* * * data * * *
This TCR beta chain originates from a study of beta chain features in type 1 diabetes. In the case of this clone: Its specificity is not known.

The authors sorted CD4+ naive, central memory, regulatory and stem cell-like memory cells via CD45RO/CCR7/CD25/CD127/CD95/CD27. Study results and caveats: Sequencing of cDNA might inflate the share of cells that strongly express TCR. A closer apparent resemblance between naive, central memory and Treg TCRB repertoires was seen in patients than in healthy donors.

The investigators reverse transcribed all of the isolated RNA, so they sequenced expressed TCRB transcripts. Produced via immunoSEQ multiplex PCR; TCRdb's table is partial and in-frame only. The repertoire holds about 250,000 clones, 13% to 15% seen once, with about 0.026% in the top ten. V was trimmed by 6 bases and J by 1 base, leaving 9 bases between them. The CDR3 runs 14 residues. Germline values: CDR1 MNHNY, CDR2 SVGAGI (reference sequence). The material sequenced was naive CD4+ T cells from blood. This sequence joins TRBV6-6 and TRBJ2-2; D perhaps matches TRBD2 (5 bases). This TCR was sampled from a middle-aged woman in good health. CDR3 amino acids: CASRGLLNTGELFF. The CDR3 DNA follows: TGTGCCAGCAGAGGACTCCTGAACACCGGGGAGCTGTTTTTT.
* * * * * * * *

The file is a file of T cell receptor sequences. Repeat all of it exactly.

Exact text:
This TCR beta chain originates from a study of beta chain features in type 1 diabetes. In the case of this clone: Its specificity is not known.

The authors sorted CD4+ naive, central memory, regulatory and stem cell-like memory cells via CD45RO/CCR7/CD25/CD127/CD95/CD27. Study results and caveats: Sequencing of cDNA might inflate the share of cells that strongly express TCR. A closer apparent resemblance between naive, central memory and Treg TCRB repertoires was seen in patients than in healthy donors.

The investigators reverse transcribed all of the isolated RNA, so they sequenced expressed TCRB transcripts. Produced via immunoSEQ multiplex PCR; TCRdb's table is partial and in-frame only. The repertoire holds about 250,000 clones, 13% to 15% seen once, with about 0.026% in the top ten. V was trimmed by 6 bases and J by 1 base, leaving 9 bases between them. The CDR3 runs 14 residues. Germline values: CDR1 MNHNY, CDR2 SVGAGI (reference sequence). The material sequenced was naive CD4+ T cells from blood. This sequence joins TRBV6-6 and TRBJ2-2; D perhaps matches TRBD2 (5 bases). This TCR was sampled from a middle-aged woman in good health. CDR3 amino acids: CASRGLLNTGELFF. The CDR3 DNA follows: TGTGCCAGCAGAGGACTCCTGAACACCGGGGAGCTGTTTTTT.